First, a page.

Fourth was firing. That barrel was so gnarly. Moss was, like, at least triple overhead.
These colloquialisms are often heard around campus from random Carmel High surfers, but never before have these surfers banded together and made a competitive team.
At the beginning of the year, junior Bryce Bishop, with help from his father, formed a surf club that is pairing up with surfers from Harbor High School to create a scholastic surf team that will compete against other teams in the Santa Cruz area.
“I think that it’s cool that we finally have something that supports the local surfers that are at school,” sophomore member Freesia Bauer says. “I’m excited for the competitions.”
As happy as these surfers are to compete, many note competition fees are high, and some surfers are having a hard time finding the money.
“Money is a huge issue right now,” Bishop says. “As a team we are still trying to get support from local sponsors.”
Bishop and the team hope to get sponsorship from local surf shops like On the Beach and Sunshine Freestyle. It costs $180 for each member to join the Santa Cruz Scholastic Surf League. The price covers hiring professional judges, obtaining permits to shut down sections of the beach and liability insurance in case of injuries or lawsuits.
Despite their challenges with money, surfers are eager to compete. The first competition is scheduled for this Sunday at Half Moon Bay. Competitions consist of 15-minute heats with six surfers in the water at once.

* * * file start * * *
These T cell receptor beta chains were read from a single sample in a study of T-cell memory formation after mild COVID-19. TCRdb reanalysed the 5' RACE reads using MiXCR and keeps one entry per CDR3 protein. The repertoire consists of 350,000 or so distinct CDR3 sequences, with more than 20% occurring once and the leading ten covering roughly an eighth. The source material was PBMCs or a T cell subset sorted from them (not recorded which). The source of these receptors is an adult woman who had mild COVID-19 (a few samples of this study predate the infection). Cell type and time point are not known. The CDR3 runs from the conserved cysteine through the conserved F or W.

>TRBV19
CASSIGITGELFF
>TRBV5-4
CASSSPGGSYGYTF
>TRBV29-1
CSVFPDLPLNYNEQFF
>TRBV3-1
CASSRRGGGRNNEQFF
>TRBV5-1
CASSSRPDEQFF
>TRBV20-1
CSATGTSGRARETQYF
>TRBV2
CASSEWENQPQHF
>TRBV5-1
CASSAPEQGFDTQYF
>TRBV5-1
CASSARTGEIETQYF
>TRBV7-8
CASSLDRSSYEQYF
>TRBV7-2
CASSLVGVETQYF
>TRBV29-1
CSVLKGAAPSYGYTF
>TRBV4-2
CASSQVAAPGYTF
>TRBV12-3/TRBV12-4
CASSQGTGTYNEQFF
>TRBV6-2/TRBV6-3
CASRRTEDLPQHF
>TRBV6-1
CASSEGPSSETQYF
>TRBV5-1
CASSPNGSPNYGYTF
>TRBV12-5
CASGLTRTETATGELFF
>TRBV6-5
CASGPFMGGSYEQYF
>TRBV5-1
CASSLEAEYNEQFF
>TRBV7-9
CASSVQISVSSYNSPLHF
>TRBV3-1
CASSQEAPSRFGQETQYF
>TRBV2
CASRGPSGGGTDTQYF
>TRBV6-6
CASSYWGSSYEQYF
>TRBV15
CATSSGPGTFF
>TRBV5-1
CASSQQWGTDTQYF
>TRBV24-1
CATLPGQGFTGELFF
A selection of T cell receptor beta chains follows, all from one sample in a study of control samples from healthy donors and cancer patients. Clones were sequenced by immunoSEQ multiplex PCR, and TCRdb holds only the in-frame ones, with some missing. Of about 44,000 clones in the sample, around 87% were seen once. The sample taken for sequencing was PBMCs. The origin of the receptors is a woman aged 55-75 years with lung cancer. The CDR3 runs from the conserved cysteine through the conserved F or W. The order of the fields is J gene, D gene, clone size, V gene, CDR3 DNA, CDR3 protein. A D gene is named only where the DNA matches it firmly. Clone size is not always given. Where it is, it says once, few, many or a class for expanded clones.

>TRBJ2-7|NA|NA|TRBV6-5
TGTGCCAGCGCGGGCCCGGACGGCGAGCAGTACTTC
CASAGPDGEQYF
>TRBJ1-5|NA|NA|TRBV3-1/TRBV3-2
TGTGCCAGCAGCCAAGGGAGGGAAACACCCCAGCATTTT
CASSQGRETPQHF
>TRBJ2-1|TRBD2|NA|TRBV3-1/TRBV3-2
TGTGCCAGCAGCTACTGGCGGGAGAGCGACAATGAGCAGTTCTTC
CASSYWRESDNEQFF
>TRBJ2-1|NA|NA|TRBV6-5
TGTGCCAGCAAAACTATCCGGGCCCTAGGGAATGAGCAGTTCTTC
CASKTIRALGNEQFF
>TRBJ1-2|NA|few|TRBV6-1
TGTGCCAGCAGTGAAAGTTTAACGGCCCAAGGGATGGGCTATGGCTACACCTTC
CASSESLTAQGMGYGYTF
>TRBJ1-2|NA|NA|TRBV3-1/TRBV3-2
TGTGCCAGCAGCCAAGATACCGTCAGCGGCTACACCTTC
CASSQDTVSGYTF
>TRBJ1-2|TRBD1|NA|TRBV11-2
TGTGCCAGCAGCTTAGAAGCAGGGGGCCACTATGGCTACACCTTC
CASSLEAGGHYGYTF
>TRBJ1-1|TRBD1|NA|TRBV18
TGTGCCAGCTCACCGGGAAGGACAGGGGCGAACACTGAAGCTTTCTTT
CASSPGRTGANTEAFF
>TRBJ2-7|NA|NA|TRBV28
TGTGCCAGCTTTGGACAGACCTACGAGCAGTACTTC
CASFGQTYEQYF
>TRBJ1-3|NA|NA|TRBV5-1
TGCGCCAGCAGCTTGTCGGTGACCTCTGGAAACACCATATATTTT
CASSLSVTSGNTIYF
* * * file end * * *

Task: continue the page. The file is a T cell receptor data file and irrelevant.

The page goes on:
“If you’re inside, whoever is closer to the part of the wave that is breaking has the right of way,” Bishop explains. “In every competition they judge it differently depending on what the waves are like.”
Unfortunately, competition for waves not only occurs during tournaments, but also in local waters.
“Given that waves are often limited resources…it’s pretty normal for surfers in this area to not always be overjoyed about having new people coming out into the water and especially having people who aren’t that experienced, don’t know the etiquette, and can create hazards by getting in the way,” Surf Club advisor Pat Robel says.
According to the club president, teaching etiquette is a priority.
“The goal of the surf club is to make people better surfers,” Bishop says. “That way they can control themselves in the water, have more fun in the water as well by learning new tricks and learn more about the sport. Everybody likes to see the kids getting out there, surfing and getting educated.”